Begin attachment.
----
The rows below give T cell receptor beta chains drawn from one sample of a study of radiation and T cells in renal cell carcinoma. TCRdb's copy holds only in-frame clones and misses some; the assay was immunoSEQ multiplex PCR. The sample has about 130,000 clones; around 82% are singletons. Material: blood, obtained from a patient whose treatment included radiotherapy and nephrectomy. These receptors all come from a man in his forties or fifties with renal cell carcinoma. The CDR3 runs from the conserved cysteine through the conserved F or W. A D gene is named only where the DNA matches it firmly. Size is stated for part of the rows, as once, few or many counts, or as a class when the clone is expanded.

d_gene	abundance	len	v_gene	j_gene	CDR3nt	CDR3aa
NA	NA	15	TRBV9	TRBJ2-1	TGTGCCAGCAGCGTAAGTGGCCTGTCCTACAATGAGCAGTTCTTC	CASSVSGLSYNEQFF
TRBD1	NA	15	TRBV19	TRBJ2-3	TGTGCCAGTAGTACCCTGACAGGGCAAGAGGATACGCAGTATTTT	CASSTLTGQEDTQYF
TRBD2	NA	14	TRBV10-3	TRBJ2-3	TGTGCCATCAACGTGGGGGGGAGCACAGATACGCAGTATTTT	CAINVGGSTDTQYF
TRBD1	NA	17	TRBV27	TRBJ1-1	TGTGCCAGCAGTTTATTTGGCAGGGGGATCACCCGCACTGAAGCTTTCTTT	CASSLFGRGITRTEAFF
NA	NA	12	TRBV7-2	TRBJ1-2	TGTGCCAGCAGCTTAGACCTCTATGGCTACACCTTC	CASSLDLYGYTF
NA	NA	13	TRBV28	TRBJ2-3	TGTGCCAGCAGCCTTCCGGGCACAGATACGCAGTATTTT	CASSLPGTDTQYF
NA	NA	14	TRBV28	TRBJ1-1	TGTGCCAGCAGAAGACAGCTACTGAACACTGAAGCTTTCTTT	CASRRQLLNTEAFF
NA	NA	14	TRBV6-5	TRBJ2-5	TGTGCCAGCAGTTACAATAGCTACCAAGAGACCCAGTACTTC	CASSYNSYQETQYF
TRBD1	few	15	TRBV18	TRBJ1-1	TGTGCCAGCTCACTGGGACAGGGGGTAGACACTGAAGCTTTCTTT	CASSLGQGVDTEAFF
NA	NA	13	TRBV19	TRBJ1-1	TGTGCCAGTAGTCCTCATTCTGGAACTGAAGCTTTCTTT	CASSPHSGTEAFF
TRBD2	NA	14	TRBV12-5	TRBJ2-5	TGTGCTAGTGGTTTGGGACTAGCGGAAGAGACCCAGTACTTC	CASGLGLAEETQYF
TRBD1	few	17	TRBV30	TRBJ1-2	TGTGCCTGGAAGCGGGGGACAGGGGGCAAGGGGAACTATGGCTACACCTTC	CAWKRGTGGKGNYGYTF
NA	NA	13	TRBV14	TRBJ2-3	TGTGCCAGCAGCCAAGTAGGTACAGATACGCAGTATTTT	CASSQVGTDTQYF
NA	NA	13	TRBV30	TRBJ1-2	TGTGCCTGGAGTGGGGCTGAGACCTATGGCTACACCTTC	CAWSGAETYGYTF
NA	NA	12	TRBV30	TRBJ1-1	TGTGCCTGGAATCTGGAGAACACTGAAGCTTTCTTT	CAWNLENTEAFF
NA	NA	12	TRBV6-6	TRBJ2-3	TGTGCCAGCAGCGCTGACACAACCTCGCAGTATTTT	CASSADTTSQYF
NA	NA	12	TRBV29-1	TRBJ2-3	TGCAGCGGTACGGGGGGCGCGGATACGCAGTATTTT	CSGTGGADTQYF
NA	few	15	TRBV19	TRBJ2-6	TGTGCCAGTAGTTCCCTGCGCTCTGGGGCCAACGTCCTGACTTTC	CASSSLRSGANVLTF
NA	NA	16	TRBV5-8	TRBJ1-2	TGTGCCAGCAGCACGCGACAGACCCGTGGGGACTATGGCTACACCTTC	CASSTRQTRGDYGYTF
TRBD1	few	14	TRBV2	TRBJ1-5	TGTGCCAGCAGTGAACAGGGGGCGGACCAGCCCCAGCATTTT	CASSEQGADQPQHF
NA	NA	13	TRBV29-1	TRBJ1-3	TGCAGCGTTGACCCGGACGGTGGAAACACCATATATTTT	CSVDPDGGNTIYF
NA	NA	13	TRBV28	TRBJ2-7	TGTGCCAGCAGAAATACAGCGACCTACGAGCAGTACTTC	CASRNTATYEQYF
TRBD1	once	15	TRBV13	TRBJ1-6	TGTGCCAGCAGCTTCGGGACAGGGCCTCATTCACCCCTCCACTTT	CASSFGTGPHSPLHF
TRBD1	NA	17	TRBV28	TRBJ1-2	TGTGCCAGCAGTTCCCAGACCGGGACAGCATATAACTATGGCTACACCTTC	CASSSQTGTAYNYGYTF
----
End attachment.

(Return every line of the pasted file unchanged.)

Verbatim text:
The rows below give T cell receptor beta chains drawn from one sample of a study of radiation and T cells in renal cell carcinoma. TCRdb's copy holds only in-frame clones and misses some; the assay was immunoSEQ multiplex PCR. The sample has about 130,000 clones; around 82% are singletons. Material: blood, obtained from a patient whose treatment included radiotherapy and nephrectomy. These receptors all come from a man in his forties or fifties with renal cell carcinoma. The CDR3 runs from the conserved cysteine through the conserved F or W. A D gene is named only where the DNA matches it firmly. Size is stated for part of the rows, as once, few or many counts, or as a class when the clone is expanded.

d_gene	abundance	len	v_gene	j_gene	CDR3nt	CDR3aa
NA	NA	15	TRBV9	TRBJ2-1	TGTGCCAGCAGCGTAAGTGGCCTGTCCTACAATGAGCAGTTCTTC	CASSVSGLSYNEQFF
TRBD1	NA	15	TRBV19	TRBJ2-3	TGTGCCAGTAGTACCCTGACAGGGCAAGAGGATACGCAGTATTTT	CASSTLTGQEDTQYF
TRBD2	NA	14	TRBV10-3	TRBJ2-3	TGTGCCATCAACGTGGGGGGGAGCACAGATACGCAGTATTTT	CAINVGGSTDTQYF
TRBD1	NA	17	TRBV27	TRBJ1-1	TGTGCCAGCAGTTTATTTGGCAGGGGGATCACCCGCACTGAAGCTTTCTTT	CASSLFGRGITRTEAFF
NA	NA	12	TRBV7-2	TRBJ1-2	TGTGCCAGCAGCTTAGACCTCTATGGCTACACCTTC	CASSLDLYGYTF
NA	NA	13	TRBV28	TRBJ2-3	TGTGCCAGCAGCCTTCCGGGCACAGATACGCAGTATTTT	CASSLPGTDTQYF
NA	NA	14	TRBV28	TRBJ1-1	TGTGCCAGCAGAAGACAGCTACTGAACACTGAAGCTTTCTTT	CASRRQLLNTEAFF
NA	NA	14	TRBV6-5	TRBJ2-5	TGTGCCAGCAGTTACAATAGCTACCAAGAGACCCAGTACTTC	CASSYNSYQETQYF
TRBD1	few	15	TRBV18	TRBJ1-1	TGTGCCAGCTCACTGGGACAGGGGGTAGACACTGAAGCTTTCTTT	CASSLGQGVDTEAFF
NA	NA	13	TRBV19	TRBJ1-1	TGTGCCAGTAGTCCTCATTCTGGAACTGAAGCTTTCTTT	CASSPHSGTEAFF
TRBD2	NA	14	TRBV12-5	TRBJ2-5	TGTGCTAGTGGTTTGGGACTAGCGGAAGAGACCCAGTACTTC	CASGLGLAEETQYF
TRBD1	few	17	TRBV30	TRBJ1-2	TGTGCCTGGAAGCGGGGGACAGGGGGCAAGGGGAACTATGGCTACACCTTC	CAWKRGTGGKGNYGYTF
NA	NA	13	TRBV14	TRBJ2-3	TGTGCCAGCAGCCAAGTAGGTACAGATACGCAGTATTTT	CASSQVGTDTQYF
NA	NA	13	TRBV30	TRBJ1-2	TGTGCCTGGAGTGGGGCTGAGACCTATGGCTACACCTTC	CAWSGAETYGYTF
NA	NA	12	TRBV30	TRBJ1-1	TGTGCCTGGAATCTGGAGAACACTGAAGCTTTCTTT	CAWNLENTEAFF
NA	NA	12	TRBV6-6	TRBJ2-3	TGTGCCAGCAGCGCTGACACAACCTCGCAGTATTTT	CASSADTTSQYF
NA	NA	12	TRBV29-1	TRBJ2-3	TGCAGCGGTACGGGGGGCGCGGATACGCAGTATTTT	CSGTGGADTQYF
NA	few	15	TRBV19	TRBJ2-6	TGTGCCAGTAGTTCCCTGCGCTCTGGGGCCAACGTCCTGACTTTC	CASSSLRSGANVLTF
NA	NA	16	TRBV5-8	TRBJ1-2	TGTGCCAGCAGCACGCGACAGACCCGTGGGGACTATGGCTACACCTTC	CASSTRQTRGDYGYTF
TRBD1	few	14	TRBV2	TRBJ1-5	TGTGCCAGCAGTGAACAGGGGGCGGACCAGCCCCAGCATTTT	CASSEQGADQPQHF
NA	NA	13	TRBV29-1	TRBJ1-3	TGCAGCGTTGACCCGGACGGTGGAAACACCATATATTTT	CSVDPDGGNTIYF
NA	NA	13	TRBV28	TRBJ2-7	TGTGCCAGCAGAAATACAGCGACCTACGAGCAGTACTTC	CASRNTATYEQYF
TRBD1	once	15	TRBV13	TRBJ1-6	TGTGCCAGCAGCTTCGGGACAGGGCCTCATTCACCCCTCCACTTT	CASSFGTGPHSPLHF
TRBD1	NA	17	TRBV28	TRBJ1-2	TGTGCCAGCAGTTCCCAGACCGGGACAGCATATAACTATGGCTACACCTTC	CASSSQTGTAYNYGYTF